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The Golden Age of Venetian Art, Art Lecture and Membership
Tue, 10 Oct 2017, 12:00 – Fri, 13 Oct 2017, 14:00 BST
Art by the Bellinis, Bronzino, Giorgione, Titian and Veronese at the National Gallery, London
£55 ticket includes ONE MONTH MEMBERSHIP:
- art lecture
- networking after lecture, tea/coffee/lunch in museum restaurant with the arranged table in advance (food and beverages are not included)
- access to the CALENDAR of exclusive art events in London (more than 6 carefully selected art events in central London per month, all events are free for members, by RSVP).
Get more benefits with annual MEMBERSHIP PROGRAM - £750
Private Art Education club members get the best value deal, quality of art studies and quality time! Lots of wonderful surprises and exclusive invitations for annual program members and art lovers!
Venice in the 16th Century:
The sixteenth century was an exceptionally creative period in Venice's history - truly a golden age.
There were many factors - political, social, economic and geographical - which stimulated this flowering of the arts. The Venetian Republic was the envy of Europe for its relatively stable and fair system of government, and for the absence of serious social tensions. Venice's unique physical setting, emerging miraculously from its shimmering lagoon, set it apart from the warring city states elsewhere in the peninsula and created an impression of independence and invincibility. It was a very significant military and naval power, with a maritime empire extending down the Adriatic and into the Eastern Mediterranean as far as Crete and Cyprus. For most of this period, Venice also governed extensive areas of the mainland, or 'terrafirma', stretching almost as far as Milan and including major cities such as Padua, Vicenza, Verona, Brecia and Bergamo.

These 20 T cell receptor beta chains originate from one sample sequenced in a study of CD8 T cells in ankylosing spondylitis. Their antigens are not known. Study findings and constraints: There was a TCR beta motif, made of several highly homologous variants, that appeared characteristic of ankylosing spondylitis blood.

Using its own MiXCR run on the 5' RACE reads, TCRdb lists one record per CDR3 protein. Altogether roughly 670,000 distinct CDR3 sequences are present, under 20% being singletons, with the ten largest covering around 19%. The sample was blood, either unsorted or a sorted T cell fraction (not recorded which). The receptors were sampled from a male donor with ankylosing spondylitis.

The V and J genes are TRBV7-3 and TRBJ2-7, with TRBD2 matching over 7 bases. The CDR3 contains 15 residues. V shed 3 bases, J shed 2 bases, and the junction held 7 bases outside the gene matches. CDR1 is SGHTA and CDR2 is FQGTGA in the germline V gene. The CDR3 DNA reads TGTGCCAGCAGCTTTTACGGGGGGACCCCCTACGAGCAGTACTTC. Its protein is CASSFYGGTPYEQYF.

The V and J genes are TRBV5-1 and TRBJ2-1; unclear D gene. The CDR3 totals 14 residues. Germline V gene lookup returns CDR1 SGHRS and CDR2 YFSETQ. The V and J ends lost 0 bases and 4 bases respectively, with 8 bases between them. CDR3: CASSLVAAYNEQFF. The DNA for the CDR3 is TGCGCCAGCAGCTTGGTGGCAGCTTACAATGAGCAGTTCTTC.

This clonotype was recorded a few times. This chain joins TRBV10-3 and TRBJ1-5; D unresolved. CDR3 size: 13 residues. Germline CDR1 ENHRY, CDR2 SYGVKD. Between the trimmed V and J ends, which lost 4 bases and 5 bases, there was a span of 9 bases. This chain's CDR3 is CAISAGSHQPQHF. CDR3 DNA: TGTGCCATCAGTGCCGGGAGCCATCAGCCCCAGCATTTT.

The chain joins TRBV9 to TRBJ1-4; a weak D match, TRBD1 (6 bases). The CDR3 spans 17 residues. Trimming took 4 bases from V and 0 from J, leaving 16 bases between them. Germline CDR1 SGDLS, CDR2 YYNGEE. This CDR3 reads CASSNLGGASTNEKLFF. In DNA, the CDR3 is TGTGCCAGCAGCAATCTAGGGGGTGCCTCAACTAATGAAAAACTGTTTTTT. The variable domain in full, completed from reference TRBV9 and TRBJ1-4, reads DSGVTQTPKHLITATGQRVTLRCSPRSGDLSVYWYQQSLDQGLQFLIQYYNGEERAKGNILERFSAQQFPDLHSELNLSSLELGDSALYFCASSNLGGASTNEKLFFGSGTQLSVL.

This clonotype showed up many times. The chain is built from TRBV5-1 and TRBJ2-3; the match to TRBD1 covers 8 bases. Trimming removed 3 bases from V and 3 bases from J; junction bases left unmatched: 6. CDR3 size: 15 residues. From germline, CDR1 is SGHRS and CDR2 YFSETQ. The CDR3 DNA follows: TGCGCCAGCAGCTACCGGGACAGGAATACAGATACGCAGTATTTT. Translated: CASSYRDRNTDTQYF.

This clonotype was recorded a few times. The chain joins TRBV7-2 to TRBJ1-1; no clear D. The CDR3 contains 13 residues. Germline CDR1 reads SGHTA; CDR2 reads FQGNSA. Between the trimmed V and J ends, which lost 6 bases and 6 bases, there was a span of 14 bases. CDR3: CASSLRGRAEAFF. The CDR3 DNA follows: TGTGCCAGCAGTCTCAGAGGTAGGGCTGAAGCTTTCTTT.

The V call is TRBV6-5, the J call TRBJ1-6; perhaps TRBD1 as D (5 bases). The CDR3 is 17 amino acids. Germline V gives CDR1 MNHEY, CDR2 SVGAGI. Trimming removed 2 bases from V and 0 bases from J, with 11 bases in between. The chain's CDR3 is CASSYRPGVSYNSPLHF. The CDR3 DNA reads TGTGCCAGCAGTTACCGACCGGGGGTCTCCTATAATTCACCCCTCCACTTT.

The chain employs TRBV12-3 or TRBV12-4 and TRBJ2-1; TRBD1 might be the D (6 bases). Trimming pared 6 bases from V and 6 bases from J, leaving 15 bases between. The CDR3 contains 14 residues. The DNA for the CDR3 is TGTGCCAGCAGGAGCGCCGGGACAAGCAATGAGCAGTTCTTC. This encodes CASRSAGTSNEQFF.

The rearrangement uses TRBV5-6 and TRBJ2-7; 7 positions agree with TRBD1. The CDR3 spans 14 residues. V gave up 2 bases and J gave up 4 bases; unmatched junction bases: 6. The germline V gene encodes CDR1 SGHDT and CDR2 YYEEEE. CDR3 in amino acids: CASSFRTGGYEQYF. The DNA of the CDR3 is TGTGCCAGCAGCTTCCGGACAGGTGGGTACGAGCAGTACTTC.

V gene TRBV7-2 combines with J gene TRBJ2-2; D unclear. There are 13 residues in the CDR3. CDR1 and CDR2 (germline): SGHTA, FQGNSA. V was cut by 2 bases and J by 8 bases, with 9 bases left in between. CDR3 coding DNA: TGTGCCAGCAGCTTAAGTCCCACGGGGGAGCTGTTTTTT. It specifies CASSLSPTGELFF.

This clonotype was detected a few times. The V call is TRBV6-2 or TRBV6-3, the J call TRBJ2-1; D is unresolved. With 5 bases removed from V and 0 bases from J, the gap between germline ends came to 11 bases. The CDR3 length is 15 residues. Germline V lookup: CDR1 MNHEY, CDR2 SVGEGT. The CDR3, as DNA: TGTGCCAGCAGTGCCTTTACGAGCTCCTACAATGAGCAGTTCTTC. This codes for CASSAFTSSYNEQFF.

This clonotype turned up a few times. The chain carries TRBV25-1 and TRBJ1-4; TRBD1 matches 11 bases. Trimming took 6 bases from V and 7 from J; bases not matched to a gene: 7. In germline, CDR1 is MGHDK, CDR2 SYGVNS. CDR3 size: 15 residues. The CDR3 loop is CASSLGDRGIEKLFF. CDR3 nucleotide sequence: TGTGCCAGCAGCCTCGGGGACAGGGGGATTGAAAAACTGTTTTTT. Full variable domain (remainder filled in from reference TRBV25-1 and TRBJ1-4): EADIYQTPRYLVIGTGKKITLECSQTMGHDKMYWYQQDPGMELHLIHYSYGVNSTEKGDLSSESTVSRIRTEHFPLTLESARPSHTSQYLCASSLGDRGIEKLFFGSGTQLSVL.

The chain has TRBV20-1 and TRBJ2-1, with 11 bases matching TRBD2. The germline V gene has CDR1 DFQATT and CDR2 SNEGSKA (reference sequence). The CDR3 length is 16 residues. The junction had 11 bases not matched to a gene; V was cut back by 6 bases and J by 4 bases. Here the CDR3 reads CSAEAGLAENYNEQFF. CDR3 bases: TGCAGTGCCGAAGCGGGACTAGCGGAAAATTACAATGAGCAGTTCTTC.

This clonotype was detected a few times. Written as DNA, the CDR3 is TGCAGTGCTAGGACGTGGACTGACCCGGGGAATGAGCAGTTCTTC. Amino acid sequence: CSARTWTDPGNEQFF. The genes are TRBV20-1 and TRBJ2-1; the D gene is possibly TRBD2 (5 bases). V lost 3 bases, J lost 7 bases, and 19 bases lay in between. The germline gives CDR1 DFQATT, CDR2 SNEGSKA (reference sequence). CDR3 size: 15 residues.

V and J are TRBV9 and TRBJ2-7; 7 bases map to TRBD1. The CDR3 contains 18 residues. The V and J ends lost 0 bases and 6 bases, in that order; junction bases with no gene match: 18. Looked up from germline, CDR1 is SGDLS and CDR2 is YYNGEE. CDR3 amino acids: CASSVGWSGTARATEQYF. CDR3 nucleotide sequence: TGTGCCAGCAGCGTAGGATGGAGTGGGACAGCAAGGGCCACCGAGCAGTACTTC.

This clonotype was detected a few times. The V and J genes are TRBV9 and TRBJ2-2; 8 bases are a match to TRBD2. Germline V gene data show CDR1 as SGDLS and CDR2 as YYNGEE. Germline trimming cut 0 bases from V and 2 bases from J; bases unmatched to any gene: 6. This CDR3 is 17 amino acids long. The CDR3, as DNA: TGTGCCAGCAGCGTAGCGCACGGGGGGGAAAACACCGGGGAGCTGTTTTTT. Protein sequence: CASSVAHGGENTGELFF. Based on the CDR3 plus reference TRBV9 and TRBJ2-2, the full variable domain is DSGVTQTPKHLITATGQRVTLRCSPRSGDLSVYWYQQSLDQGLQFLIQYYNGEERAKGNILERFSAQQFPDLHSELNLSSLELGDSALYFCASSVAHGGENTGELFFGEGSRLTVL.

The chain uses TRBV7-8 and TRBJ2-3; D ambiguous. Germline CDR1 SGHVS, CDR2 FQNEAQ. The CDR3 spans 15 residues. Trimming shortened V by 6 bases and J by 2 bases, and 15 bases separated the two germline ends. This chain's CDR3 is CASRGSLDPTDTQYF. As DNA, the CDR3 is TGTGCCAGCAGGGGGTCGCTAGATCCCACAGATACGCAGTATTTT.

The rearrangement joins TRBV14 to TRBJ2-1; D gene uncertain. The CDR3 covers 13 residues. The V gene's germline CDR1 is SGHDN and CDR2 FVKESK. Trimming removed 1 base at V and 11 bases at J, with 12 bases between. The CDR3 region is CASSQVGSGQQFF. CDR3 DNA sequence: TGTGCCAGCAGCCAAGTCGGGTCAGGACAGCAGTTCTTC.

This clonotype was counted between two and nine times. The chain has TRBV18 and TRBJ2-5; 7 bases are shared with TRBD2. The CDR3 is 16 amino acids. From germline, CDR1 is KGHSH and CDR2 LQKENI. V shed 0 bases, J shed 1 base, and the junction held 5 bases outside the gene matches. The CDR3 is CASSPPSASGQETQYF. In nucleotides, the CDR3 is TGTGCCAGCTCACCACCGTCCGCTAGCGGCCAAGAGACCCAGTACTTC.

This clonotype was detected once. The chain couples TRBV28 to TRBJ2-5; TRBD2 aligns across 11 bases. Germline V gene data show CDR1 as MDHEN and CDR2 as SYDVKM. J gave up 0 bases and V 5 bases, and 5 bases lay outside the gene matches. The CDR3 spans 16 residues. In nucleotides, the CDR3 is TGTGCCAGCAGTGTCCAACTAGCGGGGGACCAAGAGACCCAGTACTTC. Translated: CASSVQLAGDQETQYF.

Many of the leading Venetian artists of this period, including Titian himself, in fact, came from the mainland territories.
Sources: The National Galleries of London and Scotland